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INTRODUCTION

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Interferon-alpha (IFN-α) has a diverse range of activities that can be used in the treatment of haematological malignancies.

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IFN-α has immunomodulatory [1, 2] and anti-angiogenic properties [3] that may indirectly influence tumour growth. IFN-α directly affects cell growth by causing cell cycle arrest in G1 [4, 5] and can induce apoptosis [6]. IFN-α can also induce differentiation of a wide range of normal and malignant cells [7]. This pleiotropic cytokine has clinical activity in a variety of haematological malignancies including lymphoproliferative disorders. The availability of recombinant IFN-α2a and IFN-α2b has opened the way for clinical studies in different indications. In the 1980s there was great enthusiasm for IFN-α in the treatment of hairy cell leukaemia (HCL), multiple myeloma (MM) and follicular lymphoma (FL). However, the side-effects and the cost of this treatment have always been a concern and have prompted re-evaluation of its clinical benefit. Moreover, in all these diseases, newer agents have shown a high efficacy/toxicity ratio and are currently used in preference to IFN-α in a majority of cases. Therefore, it is of interest to summarise the current results and use of IFN-α in lymphoproliferative disorders.

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IFN-α IN HAIRY CELL LEUKAEMIA

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In 1984, Quesada and colleagues [8] published the results of partially purified IFN-α in the treatment of 7 patients with HCL. This publication initiated a new era in the treatment of this rare chronic B-cell lymphoproliferative disorder, which until that time could only be treated by splenectomy. A large multi-centre study on 195 patients confirmed that IFN-α has activity in HCL, with 82% overall response rate [9] but complete remissions were rare (7%); most responses were partial and were of relatively short duration if unmaintained. Although relapses occurred, patients could be re-treated with IFN-α and survival rates were greatly improved [10]. The estimated survival of patients treated with IFN-α was 85–90% at 5 years [9–11]. IFN-α was used at relatively low doses (3 million units 3 times a week) for HCL.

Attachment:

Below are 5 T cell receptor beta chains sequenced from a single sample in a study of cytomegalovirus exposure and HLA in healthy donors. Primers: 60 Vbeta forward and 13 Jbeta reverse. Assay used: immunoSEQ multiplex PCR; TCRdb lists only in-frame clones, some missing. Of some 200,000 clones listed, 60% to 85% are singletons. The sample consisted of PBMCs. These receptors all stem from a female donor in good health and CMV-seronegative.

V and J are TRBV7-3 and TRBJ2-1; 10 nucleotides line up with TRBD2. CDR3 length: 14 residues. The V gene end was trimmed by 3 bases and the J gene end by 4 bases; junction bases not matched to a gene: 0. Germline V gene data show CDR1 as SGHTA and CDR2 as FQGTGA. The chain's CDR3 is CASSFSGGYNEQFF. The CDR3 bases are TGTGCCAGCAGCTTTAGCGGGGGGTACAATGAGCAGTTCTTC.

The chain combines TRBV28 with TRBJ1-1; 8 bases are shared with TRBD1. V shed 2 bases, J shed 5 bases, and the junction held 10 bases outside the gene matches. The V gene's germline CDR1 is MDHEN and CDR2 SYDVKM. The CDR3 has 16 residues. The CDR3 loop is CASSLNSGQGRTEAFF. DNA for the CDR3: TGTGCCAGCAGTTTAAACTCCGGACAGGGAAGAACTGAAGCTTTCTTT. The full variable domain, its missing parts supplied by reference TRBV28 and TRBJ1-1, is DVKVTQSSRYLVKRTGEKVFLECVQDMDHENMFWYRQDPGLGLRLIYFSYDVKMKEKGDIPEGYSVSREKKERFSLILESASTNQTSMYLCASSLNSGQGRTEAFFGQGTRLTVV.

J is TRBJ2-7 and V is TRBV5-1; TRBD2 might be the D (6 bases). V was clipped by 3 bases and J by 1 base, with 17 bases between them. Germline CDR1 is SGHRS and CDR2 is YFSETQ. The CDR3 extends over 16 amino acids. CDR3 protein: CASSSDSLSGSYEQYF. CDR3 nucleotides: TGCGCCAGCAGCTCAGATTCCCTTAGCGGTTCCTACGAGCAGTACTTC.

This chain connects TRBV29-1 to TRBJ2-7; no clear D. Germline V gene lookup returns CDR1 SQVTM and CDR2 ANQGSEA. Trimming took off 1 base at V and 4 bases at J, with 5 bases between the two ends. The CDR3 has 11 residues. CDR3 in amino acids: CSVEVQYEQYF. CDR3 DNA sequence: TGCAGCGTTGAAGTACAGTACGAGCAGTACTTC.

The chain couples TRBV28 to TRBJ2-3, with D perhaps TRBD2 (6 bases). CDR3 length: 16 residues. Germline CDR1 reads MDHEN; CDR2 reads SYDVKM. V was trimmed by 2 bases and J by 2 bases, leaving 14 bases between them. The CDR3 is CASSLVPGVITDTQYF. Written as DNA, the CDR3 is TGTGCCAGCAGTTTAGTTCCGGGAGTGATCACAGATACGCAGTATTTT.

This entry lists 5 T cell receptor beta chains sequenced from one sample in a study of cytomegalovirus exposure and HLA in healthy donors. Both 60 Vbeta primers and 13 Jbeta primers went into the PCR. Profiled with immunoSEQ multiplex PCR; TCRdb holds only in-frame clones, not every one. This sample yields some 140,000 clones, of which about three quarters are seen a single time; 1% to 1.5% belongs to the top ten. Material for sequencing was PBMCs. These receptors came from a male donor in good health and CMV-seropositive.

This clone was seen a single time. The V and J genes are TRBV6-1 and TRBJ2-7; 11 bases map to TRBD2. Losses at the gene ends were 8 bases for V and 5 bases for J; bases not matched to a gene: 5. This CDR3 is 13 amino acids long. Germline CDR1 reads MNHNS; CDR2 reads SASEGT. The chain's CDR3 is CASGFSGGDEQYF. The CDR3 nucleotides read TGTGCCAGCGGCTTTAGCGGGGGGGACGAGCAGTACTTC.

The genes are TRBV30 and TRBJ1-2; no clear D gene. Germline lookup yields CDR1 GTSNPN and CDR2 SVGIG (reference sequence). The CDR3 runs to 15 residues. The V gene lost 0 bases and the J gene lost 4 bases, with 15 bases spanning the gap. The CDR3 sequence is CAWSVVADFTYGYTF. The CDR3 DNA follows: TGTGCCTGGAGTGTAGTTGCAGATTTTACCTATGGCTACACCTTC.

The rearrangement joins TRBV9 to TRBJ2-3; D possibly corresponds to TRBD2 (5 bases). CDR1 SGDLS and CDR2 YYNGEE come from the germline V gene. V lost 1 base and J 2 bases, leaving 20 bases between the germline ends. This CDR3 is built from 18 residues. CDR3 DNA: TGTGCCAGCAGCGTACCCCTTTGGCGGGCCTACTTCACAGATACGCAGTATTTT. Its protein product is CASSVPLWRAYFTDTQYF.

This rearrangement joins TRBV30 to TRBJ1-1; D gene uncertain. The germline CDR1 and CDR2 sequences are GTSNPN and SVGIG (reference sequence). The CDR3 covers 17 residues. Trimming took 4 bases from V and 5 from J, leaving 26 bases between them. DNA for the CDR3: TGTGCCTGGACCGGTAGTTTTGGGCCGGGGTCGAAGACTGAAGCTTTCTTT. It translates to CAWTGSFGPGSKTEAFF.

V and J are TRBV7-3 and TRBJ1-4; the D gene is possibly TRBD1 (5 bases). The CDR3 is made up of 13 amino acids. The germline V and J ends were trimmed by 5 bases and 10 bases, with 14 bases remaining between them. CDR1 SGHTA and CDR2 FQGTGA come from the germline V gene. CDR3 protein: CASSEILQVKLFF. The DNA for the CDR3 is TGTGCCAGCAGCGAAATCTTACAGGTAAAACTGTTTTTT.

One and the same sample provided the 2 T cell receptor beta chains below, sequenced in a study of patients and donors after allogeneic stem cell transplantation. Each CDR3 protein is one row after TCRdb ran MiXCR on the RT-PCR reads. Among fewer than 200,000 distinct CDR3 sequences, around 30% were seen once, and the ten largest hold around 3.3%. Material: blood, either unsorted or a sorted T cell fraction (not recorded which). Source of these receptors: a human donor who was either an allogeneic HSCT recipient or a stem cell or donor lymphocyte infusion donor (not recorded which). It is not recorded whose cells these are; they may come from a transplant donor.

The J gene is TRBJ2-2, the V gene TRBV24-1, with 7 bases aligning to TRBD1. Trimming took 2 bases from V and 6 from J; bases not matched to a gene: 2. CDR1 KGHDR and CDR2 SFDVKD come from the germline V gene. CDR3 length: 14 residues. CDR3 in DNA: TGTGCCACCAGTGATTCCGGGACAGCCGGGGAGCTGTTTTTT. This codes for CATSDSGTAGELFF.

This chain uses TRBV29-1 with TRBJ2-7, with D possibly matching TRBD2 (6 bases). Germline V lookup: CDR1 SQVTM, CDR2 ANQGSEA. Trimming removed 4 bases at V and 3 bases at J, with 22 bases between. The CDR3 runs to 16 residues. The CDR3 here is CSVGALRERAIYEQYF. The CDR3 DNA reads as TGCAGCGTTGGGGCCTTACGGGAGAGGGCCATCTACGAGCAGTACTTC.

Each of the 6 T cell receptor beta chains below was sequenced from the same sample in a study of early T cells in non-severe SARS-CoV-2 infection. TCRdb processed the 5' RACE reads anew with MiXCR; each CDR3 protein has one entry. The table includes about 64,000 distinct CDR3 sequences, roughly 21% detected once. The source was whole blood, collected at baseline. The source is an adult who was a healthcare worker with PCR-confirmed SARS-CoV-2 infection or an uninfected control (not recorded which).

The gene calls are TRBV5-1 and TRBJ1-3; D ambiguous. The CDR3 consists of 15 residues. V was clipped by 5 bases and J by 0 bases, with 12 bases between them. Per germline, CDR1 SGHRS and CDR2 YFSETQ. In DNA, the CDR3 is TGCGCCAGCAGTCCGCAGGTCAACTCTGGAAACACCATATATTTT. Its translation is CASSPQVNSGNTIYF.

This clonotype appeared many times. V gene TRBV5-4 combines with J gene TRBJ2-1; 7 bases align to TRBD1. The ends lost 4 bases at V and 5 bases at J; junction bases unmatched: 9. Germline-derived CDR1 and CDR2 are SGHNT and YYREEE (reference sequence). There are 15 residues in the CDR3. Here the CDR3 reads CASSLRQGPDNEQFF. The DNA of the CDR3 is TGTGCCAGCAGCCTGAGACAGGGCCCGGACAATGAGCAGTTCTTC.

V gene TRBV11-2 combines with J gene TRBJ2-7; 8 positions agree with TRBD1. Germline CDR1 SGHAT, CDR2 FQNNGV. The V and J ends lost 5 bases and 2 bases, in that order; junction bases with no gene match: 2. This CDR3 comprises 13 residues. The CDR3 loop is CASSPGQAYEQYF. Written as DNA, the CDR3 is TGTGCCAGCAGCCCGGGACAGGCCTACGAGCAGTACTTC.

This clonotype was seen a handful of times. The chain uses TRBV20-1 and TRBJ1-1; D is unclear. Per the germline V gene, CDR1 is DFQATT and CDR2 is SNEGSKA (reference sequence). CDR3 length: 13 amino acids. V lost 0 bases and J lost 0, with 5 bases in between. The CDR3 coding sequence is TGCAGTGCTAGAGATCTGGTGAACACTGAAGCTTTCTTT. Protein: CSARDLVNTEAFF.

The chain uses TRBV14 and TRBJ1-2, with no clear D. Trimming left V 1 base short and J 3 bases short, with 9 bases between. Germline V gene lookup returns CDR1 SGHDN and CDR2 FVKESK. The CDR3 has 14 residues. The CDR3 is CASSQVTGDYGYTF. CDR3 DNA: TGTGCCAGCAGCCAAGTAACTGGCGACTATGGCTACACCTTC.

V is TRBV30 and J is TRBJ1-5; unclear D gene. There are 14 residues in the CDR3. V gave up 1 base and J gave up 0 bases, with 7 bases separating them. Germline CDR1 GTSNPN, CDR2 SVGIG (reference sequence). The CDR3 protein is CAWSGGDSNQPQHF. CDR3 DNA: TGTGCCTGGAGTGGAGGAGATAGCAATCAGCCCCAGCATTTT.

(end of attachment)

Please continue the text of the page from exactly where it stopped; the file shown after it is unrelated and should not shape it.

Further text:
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Maintenance therapy with IFN-α has been shown to delay relapses, is reasonably well tolerated by most patients and is not associated with late development of resistance [12]. Moreover, haematological response can improve with time on treatment. However, this strategy raises the issue of the long-term toxicity of IFN-α. Lower doses of IFN-α (≤1 million units; MU) have been shown to be less toxic but less effective [13].

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The introduction of purine analogues completely changed the management of HCL since 2-deoxycoformycin (Pentostatin) and 2-chloro-deoxy adenosine (2-CDA) (Cladribine) have been found to be more effective with longer duration of remissions following a short course of therapy.

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A randomised study compared IFN-α (3 MU 3 times a week) vs. deoxycoformycin (4 mg/m2 every 2 weeks) in 313 ...

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